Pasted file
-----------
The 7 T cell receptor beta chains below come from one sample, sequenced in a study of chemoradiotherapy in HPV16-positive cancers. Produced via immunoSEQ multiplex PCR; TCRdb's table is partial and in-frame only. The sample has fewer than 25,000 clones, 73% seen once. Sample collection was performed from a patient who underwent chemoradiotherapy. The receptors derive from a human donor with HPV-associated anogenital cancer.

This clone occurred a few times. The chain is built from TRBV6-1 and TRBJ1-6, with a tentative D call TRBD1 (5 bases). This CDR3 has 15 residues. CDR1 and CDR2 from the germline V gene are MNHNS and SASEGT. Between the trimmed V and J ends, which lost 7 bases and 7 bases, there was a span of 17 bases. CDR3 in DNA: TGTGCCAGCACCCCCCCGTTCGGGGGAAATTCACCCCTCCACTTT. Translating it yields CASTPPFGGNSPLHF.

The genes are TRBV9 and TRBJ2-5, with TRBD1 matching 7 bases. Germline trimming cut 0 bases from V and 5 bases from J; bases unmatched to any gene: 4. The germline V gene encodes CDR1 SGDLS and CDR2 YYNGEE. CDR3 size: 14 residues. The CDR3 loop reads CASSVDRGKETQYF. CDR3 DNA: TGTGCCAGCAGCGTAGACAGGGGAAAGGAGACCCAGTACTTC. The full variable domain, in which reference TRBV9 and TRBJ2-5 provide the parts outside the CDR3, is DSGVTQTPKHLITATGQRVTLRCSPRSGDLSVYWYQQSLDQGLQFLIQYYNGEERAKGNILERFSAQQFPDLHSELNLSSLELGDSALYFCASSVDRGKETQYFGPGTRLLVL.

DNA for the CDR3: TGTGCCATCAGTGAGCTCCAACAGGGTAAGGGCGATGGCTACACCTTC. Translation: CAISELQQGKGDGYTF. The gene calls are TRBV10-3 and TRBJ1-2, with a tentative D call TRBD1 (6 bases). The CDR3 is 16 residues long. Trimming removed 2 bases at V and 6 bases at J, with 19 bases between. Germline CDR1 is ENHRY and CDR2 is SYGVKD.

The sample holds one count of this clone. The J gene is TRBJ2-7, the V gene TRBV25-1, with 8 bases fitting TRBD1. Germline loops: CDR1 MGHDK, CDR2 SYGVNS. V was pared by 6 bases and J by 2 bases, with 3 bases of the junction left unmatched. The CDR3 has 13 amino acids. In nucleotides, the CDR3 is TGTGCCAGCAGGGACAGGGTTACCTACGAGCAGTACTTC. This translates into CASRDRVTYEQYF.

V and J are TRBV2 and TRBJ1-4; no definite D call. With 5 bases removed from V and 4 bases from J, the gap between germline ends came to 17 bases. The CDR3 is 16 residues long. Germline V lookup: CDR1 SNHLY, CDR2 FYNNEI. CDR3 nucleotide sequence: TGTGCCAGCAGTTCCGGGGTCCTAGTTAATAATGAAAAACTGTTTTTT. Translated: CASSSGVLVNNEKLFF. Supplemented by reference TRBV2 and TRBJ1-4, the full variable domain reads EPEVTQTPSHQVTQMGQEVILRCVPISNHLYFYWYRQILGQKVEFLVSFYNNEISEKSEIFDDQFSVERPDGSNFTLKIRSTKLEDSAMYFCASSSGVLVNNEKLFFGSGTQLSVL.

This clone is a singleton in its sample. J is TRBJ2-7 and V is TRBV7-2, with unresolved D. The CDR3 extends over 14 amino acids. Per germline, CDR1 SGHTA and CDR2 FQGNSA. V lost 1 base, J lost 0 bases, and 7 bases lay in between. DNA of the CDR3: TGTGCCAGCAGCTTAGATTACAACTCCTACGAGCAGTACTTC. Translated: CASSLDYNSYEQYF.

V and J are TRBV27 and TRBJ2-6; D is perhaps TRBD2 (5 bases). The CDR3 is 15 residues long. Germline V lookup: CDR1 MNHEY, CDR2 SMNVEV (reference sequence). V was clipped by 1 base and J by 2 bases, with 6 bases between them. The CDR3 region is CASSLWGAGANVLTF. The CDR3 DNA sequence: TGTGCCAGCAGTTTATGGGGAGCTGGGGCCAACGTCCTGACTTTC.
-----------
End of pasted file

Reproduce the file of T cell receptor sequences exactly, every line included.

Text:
The 7 T cell receptor beta chains below come from one sample, sequenced in a study of chemoradiotherapy in HPV16-positive cancers. Produced via immunoSEQ multiplex PCR; TCRdb's table is partial and in-frame only. The sample has fewer than 25,000 clones, 73% seen once. Sample collection was performed from a patient who underwent chemoradiotherapy. The receptors derive from a human donor with HPV-associated anogenital cancer.

This clone occurred a few times. The chain is built from TRBV6-1 and TRBJ1-6, with a tentative D call TRBD1 (5 bases). This CDR3 has 15 residues. CDR1 and CDR2 from the germline V gene are MNHNS and SASEGT. Between the trimmed V and J ends, which lost 7 bases and 7 bases, there was a span of 17 bases. CDR3 in DNA: TGTGCCAGCACCCCCCCGTTCGGGGGAAATTCACCCCTCCACTTT. Translating it yields CASTPPFGGNSPLHF.

The genes are TRBV9 and TRBJ2-5, with TRBD1 matching 7 bases. Germline trimming cut 0 bases from V and 5 bases from J; bases unmatched to any gene: 4. The germline V gene encodes CDR1 SGDLS and CDR2 YYNGEE. CDR3 size: 14 residues. The CDR3 loop reads CASSVDRGKETQYF. CDR3 DNA: TGTGCCAGCAGCGTAGACAGGGGAAAGGAGACCCAGTACTTC. The full variable domain, in which reference TRBV9 and TRBJ2-5 provide the parts outside the CDR3, is DSGVTQTPKHLITATGQRVTLRCSPRSGDLSVYWYQQSLDQGLQFLIQYYNGEERAKGNILERFSAQQFPDLHSELNLSSLELGDSALYFCASSVDRGKETQYFGPGTRLLVL.

DNA for the CDR3: TGTGCCATCAGTGAGCTCCAACAGGGTAAGGGCGATGGCTACACCTTC. Translation: CAISELQQGKGDGYTF. The gene calls are TRBV10-3 and TRBJ1-2, with a tentative D call TRBD1 (6 bases). The CDR3 is 16 residues long. Trimming removed 2 bases at V and 6 bases at J, with 19 bases between. Germline CDR1 is ENHRY and CDR2 is SYGVKD.

The sample holds one count of this clone. The J gene is TRBJ2-7, the V gene TRBV25-1, with 8 bases fitting TRBD1. Germline loops: CDR1 MGHDK, CDR2 SYGVNS. V was pared by 6 bases and J by 2 bases, with 3 bases of the junction left unmatched. The CDR3 has 13 amino acids. In nucleotides, the CDR3 is TGTGCCAGCAGGGACAGGGTTACCTACGAGCAGTACTTC. This translates into CASRDRVTYEQYF.

V and J are TRBV2 and TRBJ1-4; no definite D call. With 5 bases removed from V and 4 bases from J, the gap between germline ends came to 17 bases. The CDR3 is 16 residues long. Germline V lookup: CDR1 SNHLY, CDR2 FYNNEI. CDR3 nucleotide sequence: TGTGCCAGCAGTTCCGGGGTCCTAGTTAATAATGAAAAACTGTTTTTT. Translated: CASSSGVLVNNEKLFF. Supplemented by reference TRBV2 and TRBJ1-4, the full variable domain reads EPEVTQTPSHQVTQMGQEVILRCVPISNHLYFYWYRQILGQKVEFLVSFYNNEISEKSEIFDDQFSVERPDGSNFTLKIRSTKLEDSAMYFCASSSGVLVNNEKLFFGSGTQLSVL.

This clone is a singleton in its sample. J is TRBJ2-7 and V is TRBV7-2, with unresolved D. The CDR3 extends over 14 amino acids. Per germline, CDR1 SGHTA and CDR2 FQGNSA. V lost 1 base, J lost 0 bases, and 7 bases lay in between. DNA of the CDR3: TGTGCCAGCAGCTTAGATTACAACTCCTACGAGCAGTACTTC. Translated: CASSLDYNSYEQYF.

V and J are TRBV27 and TRBJ2-6; D is perhaps TRBD2 (5 bases). The CDR3 is 15 residues long. Germline V lookup: CDR1 MNHEY, CDR2 SMNVEV (reference sequence). V was clipped by 1 base and J by 2 bases, with 6 bases between them. The CDR3 region is CASSLWGAGANVLTF. The CDR3 DNA sequence: TGTGCCAGCAGTTTATGGGGAGCTGGGGCCAACGTCCTGACTTTC.